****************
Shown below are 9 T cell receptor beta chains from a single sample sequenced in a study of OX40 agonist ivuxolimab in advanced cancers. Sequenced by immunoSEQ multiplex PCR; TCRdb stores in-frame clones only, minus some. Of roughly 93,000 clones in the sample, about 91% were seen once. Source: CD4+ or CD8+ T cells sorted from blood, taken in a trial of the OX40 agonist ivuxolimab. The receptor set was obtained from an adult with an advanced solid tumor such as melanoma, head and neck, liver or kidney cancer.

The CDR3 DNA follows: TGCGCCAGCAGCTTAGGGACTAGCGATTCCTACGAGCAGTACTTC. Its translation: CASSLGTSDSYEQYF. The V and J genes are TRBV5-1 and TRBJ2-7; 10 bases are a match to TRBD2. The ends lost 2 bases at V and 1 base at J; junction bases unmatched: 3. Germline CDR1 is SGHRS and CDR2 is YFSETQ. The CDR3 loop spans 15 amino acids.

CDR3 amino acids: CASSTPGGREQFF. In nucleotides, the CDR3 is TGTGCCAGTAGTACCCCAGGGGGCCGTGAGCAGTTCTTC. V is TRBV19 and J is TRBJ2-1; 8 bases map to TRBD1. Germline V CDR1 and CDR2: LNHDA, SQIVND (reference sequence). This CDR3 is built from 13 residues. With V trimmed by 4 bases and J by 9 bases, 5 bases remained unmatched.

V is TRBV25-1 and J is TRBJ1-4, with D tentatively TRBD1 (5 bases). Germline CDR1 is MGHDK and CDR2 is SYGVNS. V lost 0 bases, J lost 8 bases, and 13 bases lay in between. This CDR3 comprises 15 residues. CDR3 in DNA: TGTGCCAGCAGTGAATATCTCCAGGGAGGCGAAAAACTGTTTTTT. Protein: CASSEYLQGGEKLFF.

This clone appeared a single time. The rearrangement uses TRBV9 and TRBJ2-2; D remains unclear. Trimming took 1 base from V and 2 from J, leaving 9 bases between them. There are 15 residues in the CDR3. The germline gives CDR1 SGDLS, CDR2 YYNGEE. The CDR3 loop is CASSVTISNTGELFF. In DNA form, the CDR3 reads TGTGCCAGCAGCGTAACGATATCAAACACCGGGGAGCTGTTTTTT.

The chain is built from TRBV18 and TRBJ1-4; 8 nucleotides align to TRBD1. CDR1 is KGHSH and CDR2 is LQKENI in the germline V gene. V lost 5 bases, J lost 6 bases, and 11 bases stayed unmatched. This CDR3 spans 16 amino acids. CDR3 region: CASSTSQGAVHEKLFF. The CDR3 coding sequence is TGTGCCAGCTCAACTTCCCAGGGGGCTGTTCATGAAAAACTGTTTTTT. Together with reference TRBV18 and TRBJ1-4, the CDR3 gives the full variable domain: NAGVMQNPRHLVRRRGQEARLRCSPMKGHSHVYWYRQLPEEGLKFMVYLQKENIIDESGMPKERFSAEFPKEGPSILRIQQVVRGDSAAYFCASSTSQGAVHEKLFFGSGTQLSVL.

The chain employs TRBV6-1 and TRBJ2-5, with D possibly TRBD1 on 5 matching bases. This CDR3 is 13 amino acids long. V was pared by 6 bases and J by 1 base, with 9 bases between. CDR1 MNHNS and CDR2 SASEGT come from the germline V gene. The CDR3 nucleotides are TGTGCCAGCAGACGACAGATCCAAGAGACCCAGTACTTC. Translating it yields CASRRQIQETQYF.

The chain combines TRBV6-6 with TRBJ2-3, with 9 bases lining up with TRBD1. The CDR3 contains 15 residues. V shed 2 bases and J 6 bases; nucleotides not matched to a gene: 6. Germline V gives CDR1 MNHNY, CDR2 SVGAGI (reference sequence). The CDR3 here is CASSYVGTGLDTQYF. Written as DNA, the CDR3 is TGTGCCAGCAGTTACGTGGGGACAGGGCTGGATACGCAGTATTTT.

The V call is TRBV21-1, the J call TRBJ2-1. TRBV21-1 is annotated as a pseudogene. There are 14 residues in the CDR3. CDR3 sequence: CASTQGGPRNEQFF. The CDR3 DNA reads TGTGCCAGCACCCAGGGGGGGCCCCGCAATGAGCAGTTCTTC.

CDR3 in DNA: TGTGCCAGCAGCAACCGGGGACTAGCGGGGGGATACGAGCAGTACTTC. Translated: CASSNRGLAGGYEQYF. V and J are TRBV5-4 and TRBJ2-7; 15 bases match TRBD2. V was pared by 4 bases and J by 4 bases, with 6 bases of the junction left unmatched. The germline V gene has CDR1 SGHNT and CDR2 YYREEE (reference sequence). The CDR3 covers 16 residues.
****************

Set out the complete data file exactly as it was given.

Shown below are 9 T cell receptor beta chains from a single sample sequenced in a study of OX40 agonist ivuxolimab in advanced cancers. Sequenced by immunoSEQ multiplex PCR; TCRdb stores in-frame clones only, minus some. Of roughly 93,000 clones in the sample, about 91% were seen once. Source: CD4+ or CD8+ T cells sorted from blood, taken in a trial of the OX40 agonist ivuxolimab. The receptor set was obtained from an adult with an advanced solid tumor such as melanoma, head and neck, liver or kidney cancer.

The CDR3 DNA follows: TGCGCCAGCAGCTTAGGGACTAGCGATTCCTACGAGCAGTACTTC. Its translation: CASSLGTSDSYEQYF. The V and J genes are TRBV5-1 and TRBJ2-7; 10 bases are a match to TRBD2. The ends lost 2 bases at V and 1 base at J; junction bases unmatched: 3. Germline CDR1 is SGHRS and CDR2 is YFSETQ. The CDR3 loop spans 15 amino acids.

CDR3 amino acids: CASSTPGGREQFF. In nucleotides, the CDR3 is TGTGCCAGTAGTACCCCAGGGGGCCGTGAGCAGTTCTTC. V is TRBV19 and J is TRBJ2-1; 8 bases map to TRBD1. Germline V CDR1 and CDR2: LNHDA, SQIVND (reference sequence). This CDR3 is built from 13 residues. With V trimmed by 4 bases and J by 9 bases, 5 bases remained unmatched.

V is TRBV25-1 and J is TRBJ1-4, with D tentatively TRBD1 (5 bases). Germline CDR1 is MGHDK and CDR2 is SYGVNS. V lost 0 bases, J lost 8 bases, and 13 bases lay in between. This CDR3 comprises 15 residues. CDR3 in DNA: TGTGCCAGCAGTGAATATCTCCAGGGAGGCGAAAAACTGTTTTTT. Protein: CASSEYLQGGEKLFF.

This clone appeared a single time. The rearrangement uses TRBV9 and TRBJ2-2; D remains unclear. Trimming took 1 base from V and 2 from J, leaving 9 bases between them. There are 15 residues in the CDR3. The germline gives CDR1 SGDLS, CDR2 YYNGEE. The CDR3 loop is CASSVTISNTGELFF. In DNA form, the CDR3 reads TGTGCCAGCAGCGTAACGATATCAAACACCGGGGAGCTGTTTTTT.

The chain is built from TRBV18 and TRBJ1-4; 8 nucleotides align to TRBD1. CDR1 is KGHSH and CDR2 is LQKENI in the germline V gene. V lost 5 bases, J lost 6 bases, and 11 bases stayed unmatched. This CDR3 spans 16 amino acids. CDR3 region: CASSTSQGAVHEKLFF. The CDR3 coding sequence is TGTGCCAGCTCAACTTCCCAGGGGGCTGTTCATGAAAAACTGTTTTTT. Together with reference TRBV18 and TRBJ1-4, the CDR3 gives the full variable domain: NAGVMQNPRHLVRRRGQEARLRCSPMKGHSHVYWYRQLPEEGLKFMVYLQKENIIDESGMPKERFSAEFPKEGPSILRIQQVVRGDSAAYFCASSTSQGAVHEKLFFGSGTQLSVL.

The chain employs TRBV6-1 and TRBJ2-5, with D possibly TRBD1 on 5 matching bases. This CDR3 is 13 amino acids long. V was pared by 6 bases and J by 1 base, with 9 bases between. CDR1 MNHNS and CDR2 SASEGT come from the germline V gene. The CDR3 nucleotides are TGTGCCAGCAGACGACAGATCCAAGAGACCCAGTACTTC. Translating it yields CASRRQIQETQYF.

The chain combines TRBV6-6 with TRBJ2-3, with 9 bases lining up with TRBD1. The CDR3 contains 15 residues. V shed 2 bases and J 6 bases; nucleotides not matched to a gene: 6. Germline V gives CDR1 MNHNY, CDR2 SVGAGI (reference sequence). The CDR3 here is CASSYVGTGLDTQYF. Written as DNA, the CDR3 is TGTGCCAGCAGTTACGTGGGGACAGGGCTGGATACGCAGTATTTT.

The V call is TRBV21-1, the J call TRBJ2-1. TRBV21-1 is annotated as a pseudogene. There are 14 residues in the CDR3. CDR3 sequence: CASTQGGPRNEQFF. The CDR3 DNA reads TGTGCCAGCACCCAGGGGGGGCCCCGCAATGAGCAGTTCTTC.

CDR3 in DNA: TGTGCCAGCAGCAACCGGGGACTAGCGGGGGGATACGAGCAGTACTTC. Translated: CASSNRGLAGGYEQYF. V and J are TRBV5-4 and TRBJ2-7; 15 bases match TRBD2. V was pared by 4 bases and J by 4 bases, with 6 bases of the junction left unmatched. The germline V gene has CDR1 SGHNT and CDR2 YYREEE (reference sequence). The CDR3 covers 16 residues.